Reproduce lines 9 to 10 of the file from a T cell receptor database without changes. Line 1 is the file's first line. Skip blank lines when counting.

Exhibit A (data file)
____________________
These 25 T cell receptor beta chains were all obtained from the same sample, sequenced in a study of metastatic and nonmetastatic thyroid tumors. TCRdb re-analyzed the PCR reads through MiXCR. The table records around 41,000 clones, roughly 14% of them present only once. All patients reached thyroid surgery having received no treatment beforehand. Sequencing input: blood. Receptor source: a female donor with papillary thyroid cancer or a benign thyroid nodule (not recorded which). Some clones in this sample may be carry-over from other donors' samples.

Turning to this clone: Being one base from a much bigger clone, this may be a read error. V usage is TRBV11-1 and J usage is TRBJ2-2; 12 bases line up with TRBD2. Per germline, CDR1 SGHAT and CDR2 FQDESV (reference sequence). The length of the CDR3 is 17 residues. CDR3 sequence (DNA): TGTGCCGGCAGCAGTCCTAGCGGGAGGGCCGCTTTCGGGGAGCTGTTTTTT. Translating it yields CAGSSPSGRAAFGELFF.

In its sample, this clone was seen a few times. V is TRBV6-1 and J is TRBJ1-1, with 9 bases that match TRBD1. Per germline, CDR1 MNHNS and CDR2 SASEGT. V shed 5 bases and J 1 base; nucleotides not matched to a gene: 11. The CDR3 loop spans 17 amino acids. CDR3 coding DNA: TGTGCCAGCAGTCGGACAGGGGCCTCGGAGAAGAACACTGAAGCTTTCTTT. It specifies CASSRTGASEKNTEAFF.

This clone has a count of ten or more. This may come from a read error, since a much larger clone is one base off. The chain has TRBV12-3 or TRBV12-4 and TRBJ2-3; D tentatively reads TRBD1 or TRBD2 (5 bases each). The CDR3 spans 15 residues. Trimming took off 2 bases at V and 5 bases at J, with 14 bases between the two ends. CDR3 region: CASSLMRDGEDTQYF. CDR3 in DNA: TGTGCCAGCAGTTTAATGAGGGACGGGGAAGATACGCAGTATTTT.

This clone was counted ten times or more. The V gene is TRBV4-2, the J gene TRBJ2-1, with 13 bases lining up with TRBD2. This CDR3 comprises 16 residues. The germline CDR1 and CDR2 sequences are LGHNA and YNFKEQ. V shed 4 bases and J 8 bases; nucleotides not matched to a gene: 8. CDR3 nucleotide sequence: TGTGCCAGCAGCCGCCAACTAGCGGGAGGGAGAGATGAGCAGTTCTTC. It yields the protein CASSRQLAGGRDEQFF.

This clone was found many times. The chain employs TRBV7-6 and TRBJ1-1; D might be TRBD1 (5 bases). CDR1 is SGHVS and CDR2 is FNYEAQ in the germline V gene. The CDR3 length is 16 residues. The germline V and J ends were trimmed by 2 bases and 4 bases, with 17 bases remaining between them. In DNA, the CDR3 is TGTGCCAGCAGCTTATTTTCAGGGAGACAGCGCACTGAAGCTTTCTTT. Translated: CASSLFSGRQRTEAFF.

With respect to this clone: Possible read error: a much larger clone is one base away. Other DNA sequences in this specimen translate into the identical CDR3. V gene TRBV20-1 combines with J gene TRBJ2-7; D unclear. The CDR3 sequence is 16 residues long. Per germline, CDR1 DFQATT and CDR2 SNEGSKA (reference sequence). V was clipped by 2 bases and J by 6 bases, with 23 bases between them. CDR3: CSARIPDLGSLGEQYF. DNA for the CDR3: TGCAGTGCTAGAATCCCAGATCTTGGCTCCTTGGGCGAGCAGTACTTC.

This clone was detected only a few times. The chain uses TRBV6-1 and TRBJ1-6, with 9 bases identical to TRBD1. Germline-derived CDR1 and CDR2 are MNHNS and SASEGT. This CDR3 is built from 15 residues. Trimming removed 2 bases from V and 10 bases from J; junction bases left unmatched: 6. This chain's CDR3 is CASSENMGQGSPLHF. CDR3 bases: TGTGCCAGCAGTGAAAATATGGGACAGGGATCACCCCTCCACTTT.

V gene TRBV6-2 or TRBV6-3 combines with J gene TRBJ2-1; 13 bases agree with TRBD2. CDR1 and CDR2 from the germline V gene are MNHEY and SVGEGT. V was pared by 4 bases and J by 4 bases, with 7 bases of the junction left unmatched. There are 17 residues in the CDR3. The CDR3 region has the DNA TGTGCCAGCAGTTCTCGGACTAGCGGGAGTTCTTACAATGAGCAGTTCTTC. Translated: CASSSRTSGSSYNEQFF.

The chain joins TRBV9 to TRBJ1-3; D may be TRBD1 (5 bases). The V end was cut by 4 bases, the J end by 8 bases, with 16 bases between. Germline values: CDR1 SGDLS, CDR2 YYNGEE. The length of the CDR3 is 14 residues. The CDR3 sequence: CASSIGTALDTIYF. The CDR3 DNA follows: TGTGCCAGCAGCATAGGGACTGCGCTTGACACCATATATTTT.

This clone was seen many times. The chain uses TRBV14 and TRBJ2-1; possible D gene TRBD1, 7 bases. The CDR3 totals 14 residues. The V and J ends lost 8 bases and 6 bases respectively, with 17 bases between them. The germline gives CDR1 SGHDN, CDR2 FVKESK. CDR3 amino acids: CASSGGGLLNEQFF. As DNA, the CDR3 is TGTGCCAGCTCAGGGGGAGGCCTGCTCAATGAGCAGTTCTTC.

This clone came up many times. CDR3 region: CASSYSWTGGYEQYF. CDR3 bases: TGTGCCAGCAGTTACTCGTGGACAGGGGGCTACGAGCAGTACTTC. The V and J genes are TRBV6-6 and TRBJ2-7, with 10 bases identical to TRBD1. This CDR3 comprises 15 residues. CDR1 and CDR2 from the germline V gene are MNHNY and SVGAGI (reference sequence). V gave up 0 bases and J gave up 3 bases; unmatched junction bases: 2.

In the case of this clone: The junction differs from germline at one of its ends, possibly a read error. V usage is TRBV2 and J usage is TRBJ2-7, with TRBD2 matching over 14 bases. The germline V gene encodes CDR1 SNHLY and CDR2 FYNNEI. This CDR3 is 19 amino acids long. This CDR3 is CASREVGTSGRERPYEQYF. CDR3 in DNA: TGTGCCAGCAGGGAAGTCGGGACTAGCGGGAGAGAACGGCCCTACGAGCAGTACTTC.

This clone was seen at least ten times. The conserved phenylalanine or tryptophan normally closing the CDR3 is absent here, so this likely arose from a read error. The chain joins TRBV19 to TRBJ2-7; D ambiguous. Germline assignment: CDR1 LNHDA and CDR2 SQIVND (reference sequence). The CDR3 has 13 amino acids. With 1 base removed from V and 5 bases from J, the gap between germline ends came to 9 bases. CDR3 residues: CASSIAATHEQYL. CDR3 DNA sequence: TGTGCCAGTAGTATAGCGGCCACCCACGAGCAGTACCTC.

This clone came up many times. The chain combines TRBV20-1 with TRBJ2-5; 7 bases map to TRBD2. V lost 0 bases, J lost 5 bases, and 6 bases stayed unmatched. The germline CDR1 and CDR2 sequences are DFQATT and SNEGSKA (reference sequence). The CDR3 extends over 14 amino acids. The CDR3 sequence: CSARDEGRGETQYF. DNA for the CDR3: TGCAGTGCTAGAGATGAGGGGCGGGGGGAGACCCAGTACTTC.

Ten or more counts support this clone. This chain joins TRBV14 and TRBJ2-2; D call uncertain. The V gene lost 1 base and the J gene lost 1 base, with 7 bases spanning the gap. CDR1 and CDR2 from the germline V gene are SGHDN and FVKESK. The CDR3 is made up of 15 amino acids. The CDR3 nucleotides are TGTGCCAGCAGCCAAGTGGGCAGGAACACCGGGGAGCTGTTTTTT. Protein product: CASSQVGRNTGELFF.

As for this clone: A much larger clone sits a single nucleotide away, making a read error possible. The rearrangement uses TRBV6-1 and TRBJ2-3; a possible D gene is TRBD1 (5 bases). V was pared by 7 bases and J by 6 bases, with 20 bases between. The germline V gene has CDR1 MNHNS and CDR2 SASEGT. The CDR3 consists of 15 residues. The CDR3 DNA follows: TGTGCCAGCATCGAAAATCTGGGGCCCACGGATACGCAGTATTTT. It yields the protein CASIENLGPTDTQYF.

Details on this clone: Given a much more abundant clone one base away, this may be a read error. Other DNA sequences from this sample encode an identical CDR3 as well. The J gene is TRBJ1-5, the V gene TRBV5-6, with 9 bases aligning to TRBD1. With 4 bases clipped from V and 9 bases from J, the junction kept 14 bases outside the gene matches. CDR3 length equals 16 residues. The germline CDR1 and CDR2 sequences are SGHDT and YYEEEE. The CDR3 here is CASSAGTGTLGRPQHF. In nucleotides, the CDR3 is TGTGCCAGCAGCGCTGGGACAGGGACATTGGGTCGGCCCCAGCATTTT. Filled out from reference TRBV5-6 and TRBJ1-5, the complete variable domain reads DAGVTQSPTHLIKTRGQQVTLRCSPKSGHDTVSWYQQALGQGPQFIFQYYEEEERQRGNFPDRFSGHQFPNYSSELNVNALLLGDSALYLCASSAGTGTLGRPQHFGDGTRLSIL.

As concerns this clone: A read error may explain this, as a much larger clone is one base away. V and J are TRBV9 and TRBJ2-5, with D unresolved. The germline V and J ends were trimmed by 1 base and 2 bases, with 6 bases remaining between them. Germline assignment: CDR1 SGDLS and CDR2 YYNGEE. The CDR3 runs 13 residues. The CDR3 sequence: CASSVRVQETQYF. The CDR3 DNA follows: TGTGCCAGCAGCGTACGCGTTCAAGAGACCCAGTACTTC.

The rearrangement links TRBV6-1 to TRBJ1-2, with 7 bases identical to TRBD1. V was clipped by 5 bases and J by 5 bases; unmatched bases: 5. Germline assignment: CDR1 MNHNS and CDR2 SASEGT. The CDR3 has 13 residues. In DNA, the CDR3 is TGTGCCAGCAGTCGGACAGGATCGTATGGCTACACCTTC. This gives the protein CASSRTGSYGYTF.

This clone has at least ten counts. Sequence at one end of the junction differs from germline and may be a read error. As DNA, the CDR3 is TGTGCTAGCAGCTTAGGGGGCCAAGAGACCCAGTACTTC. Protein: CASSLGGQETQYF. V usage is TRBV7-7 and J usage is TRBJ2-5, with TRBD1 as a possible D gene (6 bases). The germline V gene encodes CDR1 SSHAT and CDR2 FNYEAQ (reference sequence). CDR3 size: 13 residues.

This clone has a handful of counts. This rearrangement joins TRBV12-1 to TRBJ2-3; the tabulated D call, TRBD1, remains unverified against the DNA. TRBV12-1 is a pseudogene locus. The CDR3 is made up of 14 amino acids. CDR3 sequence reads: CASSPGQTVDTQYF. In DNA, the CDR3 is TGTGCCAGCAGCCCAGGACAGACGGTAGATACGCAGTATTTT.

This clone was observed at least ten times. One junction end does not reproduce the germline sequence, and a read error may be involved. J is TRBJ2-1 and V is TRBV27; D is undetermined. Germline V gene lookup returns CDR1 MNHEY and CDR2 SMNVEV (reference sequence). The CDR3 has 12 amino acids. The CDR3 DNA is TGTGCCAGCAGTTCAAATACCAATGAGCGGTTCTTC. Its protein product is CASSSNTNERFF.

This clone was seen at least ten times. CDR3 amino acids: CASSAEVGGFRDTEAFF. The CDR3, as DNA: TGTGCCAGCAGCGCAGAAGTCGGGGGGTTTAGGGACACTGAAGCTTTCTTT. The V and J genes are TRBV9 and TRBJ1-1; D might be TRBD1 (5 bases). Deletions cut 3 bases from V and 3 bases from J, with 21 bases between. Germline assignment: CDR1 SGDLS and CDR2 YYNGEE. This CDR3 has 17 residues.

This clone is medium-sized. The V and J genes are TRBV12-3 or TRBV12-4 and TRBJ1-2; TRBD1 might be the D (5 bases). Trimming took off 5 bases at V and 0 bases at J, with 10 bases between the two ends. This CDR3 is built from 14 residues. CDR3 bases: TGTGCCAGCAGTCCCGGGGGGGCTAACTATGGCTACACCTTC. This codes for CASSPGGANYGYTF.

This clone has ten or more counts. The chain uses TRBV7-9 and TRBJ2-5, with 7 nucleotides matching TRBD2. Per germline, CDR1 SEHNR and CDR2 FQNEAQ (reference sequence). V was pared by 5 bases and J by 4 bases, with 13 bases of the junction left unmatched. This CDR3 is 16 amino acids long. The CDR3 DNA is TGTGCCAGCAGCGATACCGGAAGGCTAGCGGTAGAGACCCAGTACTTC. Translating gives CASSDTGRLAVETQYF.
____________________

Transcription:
V gene TRBV6-2 or TRBV6-3 combines with J gene TRBJ2-1; 13 bases agree with TRBD2. CDR1 and CDR2 from the germline V gene are MNHEY and SVGEGT. V was pared by 4 bases and J by 4 bases, with 7 bases of the junction left unmatched. There are 17 residues in the CDR3. The CDR3 region has the DNA TGTGCCAGCAGTTCTCGGACTAGCGGGAGTTCTTACAATGAGCAGTTCTTC. Translated: CASSSRTSGSSYNEQFF.

The chain joins TRBV9 to TRBJ1-3; D may be TRBD1 (5 bases). The V end was cut by 4 bases, the J end by 8 bases, with 16 bases between. Germline values: CDR1 SGDLS, CDR2 YYNGEE. The length of the CDR3 is 14 residues. The CDR3 sequence: CASSIGTALDTIYF. The CDR3 DNA follows: TGTGCCAGCAGCATAGGGACTGCGCTTGACACCATATATTTT.